Student athletes improve game with transition from JV to varsity

“You’re a good player, but there are seniors in their last year, while you have some years ahead of you. JV will be good for you – you’ll get some valuable playing time to prepare you for varsity next year.”

This is what junior Roscoe Hill heard from his coach when he was cut from varsity softball in his freshman year. Although devastated, junior varsity was a good opportunity to get out and play, as the varsity coach had predicted.

Roscoe Hill batting in a Varsity softball game Photography by Brian Hill
Roscoe Hill batting in a Varsity softball game. Photo by Brian Hill

“JV forces you to be a team player and a leader because there’s a wide range of skill sets,” said Roscoe. “Obviously, JV and varsity don’t have the same intensity, as there’s no motivation for IASAS in JV, but I focused on training hard and improving the whole season, and I think that’s what has brought me up to the varsity team last year.”

As girls’ varsity basketball coach Rich Modica explained, JV should prepare and nurture players for varsity in future years. “There’s always going to be seniors graduating, so JV needs to do a good job so the players are good enough to fill the opened spots,” said Mr. Modica. “In that sense, there’s got to be communication between the varsity and JV coach, so that we’re on the same page. I don’t dictate the drills for the JV team, but I have expectations of certain skills the players should have.”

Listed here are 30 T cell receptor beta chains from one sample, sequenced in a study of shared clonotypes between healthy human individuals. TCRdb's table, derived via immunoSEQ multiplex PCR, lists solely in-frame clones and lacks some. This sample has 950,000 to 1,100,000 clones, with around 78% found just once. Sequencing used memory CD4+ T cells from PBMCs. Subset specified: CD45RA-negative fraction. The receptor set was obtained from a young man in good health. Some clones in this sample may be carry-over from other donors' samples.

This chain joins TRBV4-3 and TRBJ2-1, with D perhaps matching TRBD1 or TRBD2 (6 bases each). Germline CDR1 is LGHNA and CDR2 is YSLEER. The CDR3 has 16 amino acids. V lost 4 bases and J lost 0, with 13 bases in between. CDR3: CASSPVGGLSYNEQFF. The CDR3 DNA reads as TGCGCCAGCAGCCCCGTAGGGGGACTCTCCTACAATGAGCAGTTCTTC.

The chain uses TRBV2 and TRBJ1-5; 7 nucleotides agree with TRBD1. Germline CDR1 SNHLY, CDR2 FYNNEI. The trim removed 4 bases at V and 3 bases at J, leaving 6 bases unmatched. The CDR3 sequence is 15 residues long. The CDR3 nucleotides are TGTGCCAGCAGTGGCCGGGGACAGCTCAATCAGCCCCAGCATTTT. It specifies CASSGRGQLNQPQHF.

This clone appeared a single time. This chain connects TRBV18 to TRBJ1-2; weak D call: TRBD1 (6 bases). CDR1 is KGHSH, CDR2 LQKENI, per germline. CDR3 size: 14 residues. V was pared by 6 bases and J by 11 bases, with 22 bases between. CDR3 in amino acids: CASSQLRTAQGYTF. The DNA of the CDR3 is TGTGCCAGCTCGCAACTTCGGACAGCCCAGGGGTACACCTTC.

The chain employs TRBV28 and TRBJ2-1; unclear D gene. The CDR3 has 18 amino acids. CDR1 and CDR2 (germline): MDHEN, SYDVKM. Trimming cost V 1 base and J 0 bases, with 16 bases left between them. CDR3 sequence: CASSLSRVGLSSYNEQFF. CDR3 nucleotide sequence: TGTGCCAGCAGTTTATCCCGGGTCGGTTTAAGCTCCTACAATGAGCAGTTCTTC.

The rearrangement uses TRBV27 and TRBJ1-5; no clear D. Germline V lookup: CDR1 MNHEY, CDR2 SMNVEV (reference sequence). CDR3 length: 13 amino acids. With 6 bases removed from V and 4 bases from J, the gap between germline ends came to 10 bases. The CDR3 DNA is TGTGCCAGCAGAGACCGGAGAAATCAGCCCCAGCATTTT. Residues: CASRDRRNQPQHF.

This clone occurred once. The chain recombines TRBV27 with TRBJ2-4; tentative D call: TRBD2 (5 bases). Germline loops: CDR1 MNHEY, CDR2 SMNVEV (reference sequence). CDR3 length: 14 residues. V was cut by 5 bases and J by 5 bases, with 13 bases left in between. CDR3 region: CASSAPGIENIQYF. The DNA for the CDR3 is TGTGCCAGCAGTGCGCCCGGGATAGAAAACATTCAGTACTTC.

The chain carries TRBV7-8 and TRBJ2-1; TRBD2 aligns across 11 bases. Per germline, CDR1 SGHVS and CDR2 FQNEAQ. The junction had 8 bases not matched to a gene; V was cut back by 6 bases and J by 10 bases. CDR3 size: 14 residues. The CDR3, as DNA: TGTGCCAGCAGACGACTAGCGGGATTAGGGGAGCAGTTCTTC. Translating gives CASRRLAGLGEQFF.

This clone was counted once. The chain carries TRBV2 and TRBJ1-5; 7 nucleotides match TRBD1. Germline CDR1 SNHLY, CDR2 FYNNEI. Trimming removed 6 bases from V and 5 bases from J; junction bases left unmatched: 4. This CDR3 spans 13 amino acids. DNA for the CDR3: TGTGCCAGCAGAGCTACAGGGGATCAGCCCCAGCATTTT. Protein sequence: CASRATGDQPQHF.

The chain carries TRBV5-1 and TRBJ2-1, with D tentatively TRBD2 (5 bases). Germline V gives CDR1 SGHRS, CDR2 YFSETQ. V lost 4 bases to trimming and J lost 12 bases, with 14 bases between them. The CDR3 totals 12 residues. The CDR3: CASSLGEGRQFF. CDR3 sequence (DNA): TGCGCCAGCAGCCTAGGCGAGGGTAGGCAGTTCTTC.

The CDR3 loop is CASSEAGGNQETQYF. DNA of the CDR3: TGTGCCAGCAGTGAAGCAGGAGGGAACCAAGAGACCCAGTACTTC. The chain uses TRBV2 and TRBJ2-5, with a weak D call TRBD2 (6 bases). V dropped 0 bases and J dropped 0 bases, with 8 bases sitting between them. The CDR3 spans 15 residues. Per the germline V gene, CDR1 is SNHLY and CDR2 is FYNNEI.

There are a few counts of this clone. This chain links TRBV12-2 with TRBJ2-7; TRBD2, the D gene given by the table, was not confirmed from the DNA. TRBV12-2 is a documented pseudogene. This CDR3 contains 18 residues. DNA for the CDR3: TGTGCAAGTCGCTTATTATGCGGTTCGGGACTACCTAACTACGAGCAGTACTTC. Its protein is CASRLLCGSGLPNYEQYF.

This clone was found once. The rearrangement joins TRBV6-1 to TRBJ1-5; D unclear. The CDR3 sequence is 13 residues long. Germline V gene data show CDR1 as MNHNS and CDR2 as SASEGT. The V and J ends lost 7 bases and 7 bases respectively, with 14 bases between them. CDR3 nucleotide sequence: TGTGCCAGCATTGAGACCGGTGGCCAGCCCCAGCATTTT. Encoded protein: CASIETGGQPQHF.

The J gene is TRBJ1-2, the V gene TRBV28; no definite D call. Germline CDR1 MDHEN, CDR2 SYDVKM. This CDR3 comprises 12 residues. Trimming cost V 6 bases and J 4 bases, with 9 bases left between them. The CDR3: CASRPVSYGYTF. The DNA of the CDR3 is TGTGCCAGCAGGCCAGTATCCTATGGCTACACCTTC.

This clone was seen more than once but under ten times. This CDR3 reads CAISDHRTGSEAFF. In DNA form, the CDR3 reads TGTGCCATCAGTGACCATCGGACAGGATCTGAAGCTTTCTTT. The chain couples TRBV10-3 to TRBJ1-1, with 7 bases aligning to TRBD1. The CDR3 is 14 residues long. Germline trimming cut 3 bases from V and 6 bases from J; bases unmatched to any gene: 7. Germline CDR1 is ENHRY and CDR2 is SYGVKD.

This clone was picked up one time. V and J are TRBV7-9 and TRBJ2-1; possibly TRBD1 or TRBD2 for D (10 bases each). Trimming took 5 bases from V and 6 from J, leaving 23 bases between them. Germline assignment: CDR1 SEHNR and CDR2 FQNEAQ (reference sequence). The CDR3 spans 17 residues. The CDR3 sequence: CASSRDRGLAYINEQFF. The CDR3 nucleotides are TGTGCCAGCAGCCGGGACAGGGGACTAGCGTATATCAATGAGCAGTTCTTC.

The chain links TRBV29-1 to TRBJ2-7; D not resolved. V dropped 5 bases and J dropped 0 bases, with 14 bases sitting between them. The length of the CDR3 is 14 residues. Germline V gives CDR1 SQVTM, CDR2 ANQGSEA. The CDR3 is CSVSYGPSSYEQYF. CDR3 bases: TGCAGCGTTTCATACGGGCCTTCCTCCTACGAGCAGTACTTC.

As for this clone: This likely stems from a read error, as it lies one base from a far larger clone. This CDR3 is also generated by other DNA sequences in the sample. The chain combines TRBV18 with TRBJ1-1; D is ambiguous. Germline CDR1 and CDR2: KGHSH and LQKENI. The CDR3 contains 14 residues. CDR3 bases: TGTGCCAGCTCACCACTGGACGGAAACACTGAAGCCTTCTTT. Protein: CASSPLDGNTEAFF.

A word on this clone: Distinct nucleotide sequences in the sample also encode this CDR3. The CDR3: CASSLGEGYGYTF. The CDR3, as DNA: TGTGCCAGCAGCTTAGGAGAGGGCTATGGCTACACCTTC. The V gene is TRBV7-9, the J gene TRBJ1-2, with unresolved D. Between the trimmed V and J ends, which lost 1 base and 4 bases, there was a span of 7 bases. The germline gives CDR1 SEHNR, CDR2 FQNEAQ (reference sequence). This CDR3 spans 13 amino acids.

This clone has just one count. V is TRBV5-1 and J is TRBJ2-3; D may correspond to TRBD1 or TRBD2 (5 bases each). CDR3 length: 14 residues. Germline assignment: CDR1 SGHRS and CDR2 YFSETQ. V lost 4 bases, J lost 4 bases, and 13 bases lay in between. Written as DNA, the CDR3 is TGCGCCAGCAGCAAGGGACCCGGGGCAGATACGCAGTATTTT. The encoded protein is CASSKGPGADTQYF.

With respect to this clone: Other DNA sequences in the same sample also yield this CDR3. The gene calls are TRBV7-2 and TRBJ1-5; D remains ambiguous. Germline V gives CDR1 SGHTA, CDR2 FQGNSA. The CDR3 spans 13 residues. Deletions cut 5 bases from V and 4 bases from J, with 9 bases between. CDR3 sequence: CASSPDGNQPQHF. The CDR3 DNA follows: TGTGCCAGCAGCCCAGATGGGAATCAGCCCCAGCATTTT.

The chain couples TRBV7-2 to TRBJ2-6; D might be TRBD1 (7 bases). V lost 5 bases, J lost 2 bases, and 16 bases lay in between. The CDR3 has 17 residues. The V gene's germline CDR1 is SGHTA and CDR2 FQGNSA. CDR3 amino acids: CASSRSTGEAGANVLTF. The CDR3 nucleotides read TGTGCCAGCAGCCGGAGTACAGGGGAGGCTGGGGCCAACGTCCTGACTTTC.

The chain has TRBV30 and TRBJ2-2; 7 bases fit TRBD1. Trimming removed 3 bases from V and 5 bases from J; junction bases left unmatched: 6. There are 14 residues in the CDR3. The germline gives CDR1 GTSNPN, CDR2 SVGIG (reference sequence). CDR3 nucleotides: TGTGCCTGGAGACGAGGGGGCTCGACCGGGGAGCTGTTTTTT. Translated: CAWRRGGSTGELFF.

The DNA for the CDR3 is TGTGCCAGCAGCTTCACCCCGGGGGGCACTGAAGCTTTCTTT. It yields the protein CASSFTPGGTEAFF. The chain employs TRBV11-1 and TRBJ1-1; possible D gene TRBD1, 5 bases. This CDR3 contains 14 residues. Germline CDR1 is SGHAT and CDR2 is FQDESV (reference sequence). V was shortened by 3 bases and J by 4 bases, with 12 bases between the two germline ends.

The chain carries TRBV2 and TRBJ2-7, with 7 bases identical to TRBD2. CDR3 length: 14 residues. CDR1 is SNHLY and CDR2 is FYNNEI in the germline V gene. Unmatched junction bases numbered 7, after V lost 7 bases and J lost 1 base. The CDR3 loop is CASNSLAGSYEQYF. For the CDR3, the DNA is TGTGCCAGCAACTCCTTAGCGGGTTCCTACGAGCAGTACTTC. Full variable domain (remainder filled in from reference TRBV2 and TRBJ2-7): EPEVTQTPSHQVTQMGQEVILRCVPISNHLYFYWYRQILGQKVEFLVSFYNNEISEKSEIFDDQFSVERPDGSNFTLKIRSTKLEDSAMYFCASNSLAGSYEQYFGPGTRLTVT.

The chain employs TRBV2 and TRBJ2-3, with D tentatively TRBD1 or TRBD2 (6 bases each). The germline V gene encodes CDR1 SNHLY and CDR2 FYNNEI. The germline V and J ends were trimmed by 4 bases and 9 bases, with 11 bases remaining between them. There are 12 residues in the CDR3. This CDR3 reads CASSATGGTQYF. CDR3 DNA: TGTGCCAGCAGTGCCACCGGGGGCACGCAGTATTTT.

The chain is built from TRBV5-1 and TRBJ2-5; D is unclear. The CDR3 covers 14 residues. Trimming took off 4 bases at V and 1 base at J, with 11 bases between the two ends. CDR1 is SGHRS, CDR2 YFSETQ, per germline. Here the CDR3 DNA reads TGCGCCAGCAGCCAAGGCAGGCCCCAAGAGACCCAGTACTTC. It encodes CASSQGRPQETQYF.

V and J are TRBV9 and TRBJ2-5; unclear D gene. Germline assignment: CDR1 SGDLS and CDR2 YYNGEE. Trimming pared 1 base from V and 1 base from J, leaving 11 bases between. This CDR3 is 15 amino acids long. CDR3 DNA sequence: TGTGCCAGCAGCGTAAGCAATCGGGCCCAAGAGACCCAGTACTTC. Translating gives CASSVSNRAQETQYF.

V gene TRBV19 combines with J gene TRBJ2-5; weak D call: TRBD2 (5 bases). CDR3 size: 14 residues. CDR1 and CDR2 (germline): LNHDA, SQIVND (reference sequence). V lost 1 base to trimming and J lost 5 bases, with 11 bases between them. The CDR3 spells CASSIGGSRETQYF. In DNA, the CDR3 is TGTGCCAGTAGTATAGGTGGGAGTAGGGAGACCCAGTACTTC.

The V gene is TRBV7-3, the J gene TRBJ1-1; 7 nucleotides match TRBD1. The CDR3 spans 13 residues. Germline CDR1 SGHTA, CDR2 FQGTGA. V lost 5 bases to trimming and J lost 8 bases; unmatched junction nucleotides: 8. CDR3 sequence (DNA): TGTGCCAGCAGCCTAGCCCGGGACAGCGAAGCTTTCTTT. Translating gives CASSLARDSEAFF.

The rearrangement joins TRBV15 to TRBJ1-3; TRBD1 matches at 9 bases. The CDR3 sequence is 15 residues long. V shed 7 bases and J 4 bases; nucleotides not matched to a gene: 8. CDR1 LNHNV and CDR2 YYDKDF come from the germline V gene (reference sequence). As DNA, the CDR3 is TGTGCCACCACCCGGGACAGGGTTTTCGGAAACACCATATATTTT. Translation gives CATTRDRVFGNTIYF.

Inaki Hew passes the ball during SAS vs. ISB game at exchange photography by Dan Cuozzo
Inaki Hew passes the ball during SAS vs. ISB game at exchange. Photo by Dan Cuozzo

Inaki Hew, a current boys’ varsity soccer player, is another player that went up the ranks from JV to varsity. Having experienced both sides, he believes that JV hasn’t given him the best preparation for varsity. “In JV, trainings are less intense, players sometimes goof around, whereas in varsity, it’s more serious as IASAS is on the line and more girls come to watch,” said Inaki. “That said, in JV I got lots of playing time, and I was able to take more of a leadership role, communicating with the other players. It helps with your mental attitudes and leadership skills.”

Another athlete that has been through JV and is in the varsity volleyball team is junior Miranda Schot. Miranda touched base on another beneficial aspect of the JV program. “Most of my teammates this year are players that I played with last year on the JV team. Since we have played together before, we have a good chemistry. JV also gives an opportunity to get lots of playing time, which I think helps the transition from JV to varsity become a whole lot easier for players.”

 Miranda Schot sets up a serve in a Varsity volleyball game Photography by Ursula Pong
Miranda Schot sets up a serve in a Varsity volleyball game.
Photo by Ursula Pong

The athletics program is something SAS is very proud of. SAS is one of the top teams every year when it comes to IASAS, and teams would not be able to do so well had the JV teams not existed. While JV “is the essential process to becoming a varsity player,” as Inaki said, Mr. Modica argues that it does not guarantee an entry to varsity.

“If season ends and you don’t pick up the ball again until next season, you don’t improve,” said Mr. Modica. “With so much competition each year, I think it’s crucial to continue playing off season to improve your skills and get into varsity.”

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